While they may be harder for us to find, internships and experiential learning opportunities are invaluable for arts students.
I came to Queen’s unsure of what I wanted to do post-undergrad, but secure in the knowledge I didn’t want to battle through any more math courses and that writing lab reports bores me.
My joint honours in English and Film are grounded by my love of the subjects, not their inherent job security. Despite the value I see in an arts and humanities education, I’m jealous of the confidence my peers in faculties like Engineering, Commerce, and even the Sciences, seem to have in their future job prospects.
Experiential learning is valuable for all students, regardless of program or career aspirations. Because many arts programs are less oriented towards specific careers than those like Engineering and Commerce, arts students can reap incredible benefits from networking in an internship and seeing the future of their arts degrees. Gaining experience in a field through an internship equally provides direction in an overwhelmingly broad world of potential career paths.
When I heard about the Queen’s University Internship Program (QUIP) I jumped at the opportunity to get paid work experience and explore potential career paths. Excited as I was, few internships on the QUIP job board appealed to me. Most were geared towards STEM or business students, and those that I was qualified for were limited in industry.
The QUIP program offers the ability to make your own internship by contacting a company you’re interested in and pitching the program to them—a process I’ll readily admit that I didn’t put enough effort into. Regardless, it was a little disheartening to see so few opportunities for students in the arts.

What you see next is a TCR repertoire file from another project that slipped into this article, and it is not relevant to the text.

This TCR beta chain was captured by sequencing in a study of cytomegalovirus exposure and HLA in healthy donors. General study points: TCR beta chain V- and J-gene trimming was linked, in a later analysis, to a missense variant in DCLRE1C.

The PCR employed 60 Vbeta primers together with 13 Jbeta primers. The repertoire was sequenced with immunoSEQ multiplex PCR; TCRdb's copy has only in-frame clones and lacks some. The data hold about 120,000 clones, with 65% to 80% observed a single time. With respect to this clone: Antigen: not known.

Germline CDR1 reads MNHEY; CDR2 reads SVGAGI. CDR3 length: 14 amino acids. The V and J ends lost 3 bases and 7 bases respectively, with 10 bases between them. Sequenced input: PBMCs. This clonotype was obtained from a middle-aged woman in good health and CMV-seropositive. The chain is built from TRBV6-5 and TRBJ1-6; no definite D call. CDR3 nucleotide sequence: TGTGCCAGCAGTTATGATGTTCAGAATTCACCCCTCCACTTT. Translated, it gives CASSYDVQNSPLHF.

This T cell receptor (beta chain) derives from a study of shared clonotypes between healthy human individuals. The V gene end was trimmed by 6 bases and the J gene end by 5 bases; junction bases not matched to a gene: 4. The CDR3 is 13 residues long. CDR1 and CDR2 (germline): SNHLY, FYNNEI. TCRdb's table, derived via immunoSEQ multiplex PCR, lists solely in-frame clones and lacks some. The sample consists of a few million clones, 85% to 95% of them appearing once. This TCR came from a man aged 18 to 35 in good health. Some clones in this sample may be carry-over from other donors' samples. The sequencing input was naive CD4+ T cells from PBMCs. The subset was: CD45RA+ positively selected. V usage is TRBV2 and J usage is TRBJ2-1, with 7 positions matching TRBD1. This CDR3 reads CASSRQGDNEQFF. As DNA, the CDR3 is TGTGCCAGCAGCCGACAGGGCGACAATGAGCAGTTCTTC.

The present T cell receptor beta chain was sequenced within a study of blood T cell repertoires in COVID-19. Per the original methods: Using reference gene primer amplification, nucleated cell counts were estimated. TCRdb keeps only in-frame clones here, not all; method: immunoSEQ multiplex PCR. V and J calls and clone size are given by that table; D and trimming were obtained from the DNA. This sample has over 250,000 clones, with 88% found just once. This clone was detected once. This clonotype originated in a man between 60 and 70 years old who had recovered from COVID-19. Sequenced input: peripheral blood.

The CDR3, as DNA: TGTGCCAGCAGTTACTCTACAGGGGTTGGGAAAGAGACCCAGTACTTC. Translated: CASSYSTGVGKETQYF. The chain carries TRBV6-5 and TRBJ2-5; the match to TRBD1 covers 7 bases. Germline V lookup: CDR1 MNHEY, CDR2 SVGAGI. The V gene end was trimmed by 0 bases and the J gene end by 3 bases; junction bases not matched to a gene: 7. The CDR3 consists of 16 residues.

Ultimately, I got the opportunity to work on projects with the Career Services team through a Marketing and Communications internship with Student Affairs. Despite the team’s dedication, I had peers express they didn’t know you could do an internship as an Arts and Science student, or assume I was in Engineering when I told them I was on QUIP.
For their own well-being, students should be made aware of the internship opportunities available to them. More Arts and Science students engaging with QUIP could encourage the establishment of more arts-oriented internships.
Though my internship was an incredibly valuable experience for a multitude of reasons, the most valuable items I took away were the confidence, connections, and mentorship opportunities that accompanied the role, which serve me now and will continue to do so in the future.
Arts students should be encouraged to apply for programs like QUIP. Internships are how we ensure Queen’s graduates are prepared to solve the world’s greatest challenges, and to thrive in the workplace while doing so.
Kenzie is a fifth-year English and film student and one of The Journal’s Copy Editors.
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